The primary theme of Disney’s latest film Big Hero 6 is loss. There’s a lot to like about the film, including the honesty with which it confronts the subject of bereavement in the context of a children’s film. That’s why it’s so disappointing when in the end it undermines its own lessons and sucks the power out of its message.
Hiro Hamada and his older brother Tadashi are orphans who have grown up living with their aunt. Both experts in robotics, Tadashi creates a cuddly robot named Baymax, a personal medical assistant capable of diagnosing and treating many basic injuries and ailments, while Hiro spends his nights hustling underground robot fighting rings. Tadashi convinces Hiro to start taking life seriously, and to apply to the robotics university where Tadashi himself is a student. But when Tadashi dies in an accident, Hiro spirals into despair and depression, unwilling to begin his studies, to leave his darkened bedroom, or even to eat.
Though unable to come to terms with the loss of his brother (on top of losing his parents when he was a child), Hiro rediscovers Baymax who attempts to treat Hiro’s depression as a clinical condition, by forcing him to acknowledge friends, to embrace a reason to keep living and working, and to recognise that – through Baymax – Tadashi’s legacy lives on.
Hiro picks himself out of his lethargy when he and Baymax encounter a villain wielding an army of destructive micro-bots. Hiro outfits the soft and pliable Baymax with armour and weapons, and converts himself and his friends into a troupe of cybernetic superheroes.
It turns out that the villain has also been struggling with loss, since losing his daughter in a teleportation experiment. While Hiro’s loss eventually drove him to excel, the villain’s loss filled a once good-natured man with anger and vengeance.
Up until this point, I thoroughly enjoyed Big Hero 6’s take on loss, examining it from a child’s perspective and a parent’s perspective, and noting the extreme differences in how people can deal with what can seemingly be a senseless and hopeless occasion.
Unfortunately, in its third act, Big Hero 6 undoes a lot of its good work. In a final confrontation between our heroes and the villain, Baymax sacrifices himself to save Hiro from danger, along with rescuing the villain’s daughter (who had not died, but was merely suspended in another dimension). Following this, Hiro is able to restore Baymax from his memory chip, and they are reunited. If Big Hero 6 is all about teaching its characters how to deal with loss, then the final scenes unteach them.
The villain does not have to come to terms with losing his daughter; his daughter is restored to him. Hiro does not have to learn to live without Baymax; he is rebuilt and returned to him, to be forever a crutch for Hiro to lean on. Not only do these events rob the characters of the opportunity to learn and show growth, but they positively teach the film’s mostly young audience the wrong lesson: that at least 50% of the time human loss can be reversed and you won’t have to deal with it properly. How much more effective would the film’s ending have been if Baymax had not been restored, but Hiro dealt with the loss better than he did when Tadashi died?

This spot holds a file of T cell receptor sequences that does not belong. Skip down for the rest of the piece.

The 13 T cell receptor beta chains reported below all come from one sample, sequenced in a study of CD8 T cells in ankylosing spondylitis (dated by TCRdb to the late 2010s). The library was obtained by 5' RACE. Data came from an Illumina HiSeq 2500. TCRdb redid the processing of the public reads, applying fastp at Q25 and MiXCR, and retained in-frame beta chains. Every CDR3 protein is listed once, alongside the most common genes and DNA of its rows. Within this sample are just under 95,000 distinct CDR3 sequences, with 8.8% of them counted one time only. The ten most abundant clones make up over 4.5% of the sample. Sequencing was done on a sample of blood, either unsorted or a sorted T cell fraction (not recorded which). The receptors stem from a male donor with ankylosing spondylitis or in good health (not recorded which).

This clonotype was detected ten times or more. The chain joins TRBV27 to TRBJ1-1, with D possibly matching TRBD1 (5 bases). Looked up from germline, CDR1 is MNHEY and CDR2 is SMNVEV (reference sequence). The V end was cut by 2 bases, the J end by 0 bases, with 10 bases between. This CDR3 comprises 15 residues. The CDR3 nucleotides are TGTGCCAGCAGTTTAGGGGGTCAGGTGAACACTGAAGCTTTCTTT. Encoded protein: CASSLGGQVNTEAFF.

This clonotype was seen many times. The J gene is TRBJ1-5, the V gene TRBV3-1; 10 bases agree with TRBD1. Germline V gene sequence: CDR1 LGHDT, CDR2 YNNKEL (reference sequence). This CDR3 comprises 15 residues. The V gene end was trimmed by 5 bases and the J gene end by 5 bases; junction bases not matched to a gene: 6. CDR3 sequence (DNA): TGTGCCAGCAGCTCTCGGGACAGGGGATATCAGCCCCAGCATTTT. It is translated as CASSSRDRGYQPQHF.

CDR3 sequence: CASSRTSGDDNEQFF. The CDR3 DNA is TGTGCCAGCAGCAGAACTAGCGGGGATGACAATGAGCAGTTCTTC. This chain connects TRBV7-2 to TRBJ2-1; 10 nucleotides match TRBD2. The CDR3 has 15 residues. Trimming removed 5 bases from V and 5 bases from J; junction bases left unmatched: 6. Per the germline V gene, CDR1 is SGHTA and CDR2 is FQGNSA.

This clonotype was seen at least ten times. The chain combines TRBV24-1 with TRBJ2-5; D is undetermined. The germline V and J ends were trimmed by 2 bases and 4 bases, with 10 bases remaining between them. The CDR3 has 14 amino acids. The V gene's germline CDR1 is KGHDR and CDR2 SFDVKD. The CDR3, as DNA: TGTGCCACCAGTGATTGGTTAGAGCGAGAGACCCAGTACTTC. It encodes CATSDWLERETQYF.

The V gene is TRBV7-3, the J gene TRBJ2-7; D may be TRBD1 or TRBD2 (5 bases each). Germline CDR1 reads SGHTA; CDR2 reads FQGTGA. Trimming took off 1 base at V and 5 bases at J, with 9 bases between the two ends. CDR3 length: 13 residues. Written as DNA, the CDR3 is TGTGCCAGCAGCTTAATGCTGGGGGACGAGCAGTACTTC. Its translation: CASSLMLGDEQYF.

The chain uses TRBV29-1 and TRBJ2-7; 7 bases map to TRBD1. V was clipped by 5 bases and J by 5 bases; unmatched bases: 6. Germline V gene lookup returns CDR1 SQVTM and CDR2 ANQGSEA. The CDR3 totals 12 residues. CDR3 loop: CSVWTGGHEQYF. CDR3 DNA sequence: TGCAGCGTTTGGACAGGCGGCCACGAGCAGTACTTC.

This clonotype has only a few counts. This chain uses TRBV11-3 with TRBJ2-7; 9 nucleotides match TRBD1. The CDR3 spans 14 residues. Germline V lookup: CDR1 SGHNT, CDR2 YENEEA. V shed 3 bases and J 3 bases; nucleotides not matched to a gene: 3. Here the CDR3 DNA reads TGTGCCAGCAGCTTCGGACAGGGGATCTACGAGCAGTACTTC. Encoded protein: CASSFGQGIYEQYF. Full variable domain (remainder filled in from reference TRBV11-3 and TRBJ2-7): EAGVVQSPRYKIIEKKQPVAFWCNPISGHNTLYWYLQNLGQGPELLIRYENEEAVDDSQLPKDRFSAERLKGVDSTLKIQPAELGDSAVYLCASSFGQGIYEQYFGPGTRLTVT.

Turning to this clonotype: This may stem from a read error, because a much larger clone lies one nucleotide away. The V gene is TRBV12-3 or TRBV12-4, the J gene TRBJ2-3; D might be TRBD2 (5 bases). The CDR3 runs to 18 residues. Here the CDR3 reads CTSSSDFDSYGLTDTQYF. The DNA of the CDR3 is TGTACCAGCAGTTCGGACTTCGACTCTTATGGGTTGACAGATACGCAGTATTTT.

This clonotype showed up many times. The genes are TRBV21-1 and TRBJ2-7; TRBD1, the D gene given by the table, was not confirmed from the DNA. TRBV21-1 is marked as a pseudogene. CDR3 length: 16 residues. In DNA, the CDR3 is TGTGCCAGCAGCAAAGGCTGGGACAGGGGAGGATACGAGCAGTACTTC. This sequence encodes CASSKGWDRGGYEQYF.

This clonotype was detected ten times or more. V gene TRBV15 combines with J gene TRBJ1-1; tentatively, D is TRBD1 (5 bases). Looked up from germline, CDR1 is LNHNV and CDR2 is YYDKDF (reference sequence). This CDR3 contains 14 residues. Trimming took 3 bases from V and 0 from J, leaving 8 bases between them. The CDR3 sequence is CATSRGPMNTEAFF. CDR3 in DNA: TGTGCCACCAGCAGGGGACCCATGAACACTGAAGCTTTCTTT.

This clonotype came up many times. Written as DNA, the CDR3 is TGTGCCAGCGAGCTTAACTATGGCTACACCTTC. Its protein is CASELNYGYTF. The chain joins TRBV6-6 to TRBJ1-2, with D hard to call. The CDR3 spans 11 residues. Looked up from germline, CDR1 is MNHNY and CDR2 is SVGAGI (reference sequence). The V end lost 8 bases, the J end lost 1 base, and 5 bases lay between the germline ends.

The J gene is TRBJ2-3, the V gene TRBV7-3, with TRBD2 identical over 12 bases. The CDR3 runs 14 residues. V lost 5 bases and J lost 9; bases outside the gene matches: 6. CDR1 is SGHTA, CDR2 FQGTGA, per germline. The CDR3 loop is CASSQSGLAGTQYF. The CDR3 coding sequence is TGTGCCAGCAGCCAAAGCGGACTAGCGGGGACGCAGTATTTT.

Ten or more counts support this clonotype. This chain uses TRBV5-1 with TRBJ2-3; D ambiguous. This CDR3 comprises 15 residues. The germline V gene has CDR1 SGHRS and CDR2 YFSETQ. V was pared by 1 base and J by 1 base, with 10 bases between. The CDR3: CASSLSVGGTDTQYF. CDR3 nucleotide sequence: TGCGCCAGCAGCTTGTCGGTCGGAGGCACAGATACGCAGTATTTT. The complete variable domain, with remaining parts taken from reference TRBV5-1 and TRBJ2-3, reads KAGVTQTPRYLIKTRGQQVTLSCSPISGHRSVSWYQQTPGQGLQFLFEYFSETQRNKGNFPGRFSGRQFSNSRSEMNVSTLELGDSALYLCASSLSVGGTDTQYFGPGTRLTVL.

By way of comparison, let’s look at one of my favourite recent animated films: How To Train Your Dragon. Both Toothless the dragon and Hiccup the failed Viking suffer personal loss in the form of injury and disability; but both become inter-dependent in beautiful symbiosis that helps them deal with their loss in a positive, relational way. The loss is not magically undone, and the characters are stronger for it.
Apart from this rare thematic misstep from Disney, I mostly enjoyed Big Hero 6. Hiro’s friends come across as a bit useless in superhero form, and could probably have been condensed into a single aggregate character; and Baymax himself would have been improved by having some dependency on Hiro. But the art and animation are stunning, the action is thrilling, the dialogue is sharp, the misdirection as to the villain’s identity is neatly subversive, and Baymax is utterly loveable.
On almost every objective measure of filmmaking, Big Hero 6 is a success. But I have trouble recommending it, since it seems to say quite wrongheaded things about death and how to live with it.
FYI the move was made by Disney Animation studios, not PIXAR… please edit your post.
Thanks, you’re right, of course. I’ve edited the post.
DONT COMPARE BIG HERO SIX TO STUPID HTTYD!! HIRO IS MY BAE
Quite honestly I loved how Abigail and Baymax came back at the end. I understand where you’re coming from, but at the same time this movie is geared towards, not only a wider older audience, but for children. As much as it should “teach” a lesson on loss, I think it would be much too heavy if the entire movie is about losing things and finding ways to cope with it. I found the balance to be quite ideal in this film.
Abigail coming back is a whole different lesson, where it shows how strong Hiro’s become. He could easily choose Baymax over the daughter of the man who took everything away from him; it would even feel good as revenge, but he overcomes this. Abigail is her own person, and Hiro was mature enough to realize it.
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Thanks for your comment. You make some good points. 🙂
Baymax didn’t return right away, though. Before Baymax’s return we see Hiro moving on with his life and coping with losing Baymax, for what he believed was permanent. He was able to recover from losing Baymax better than he did with Tadashi. Only after this has been shown, is it revealed Baymax can return.
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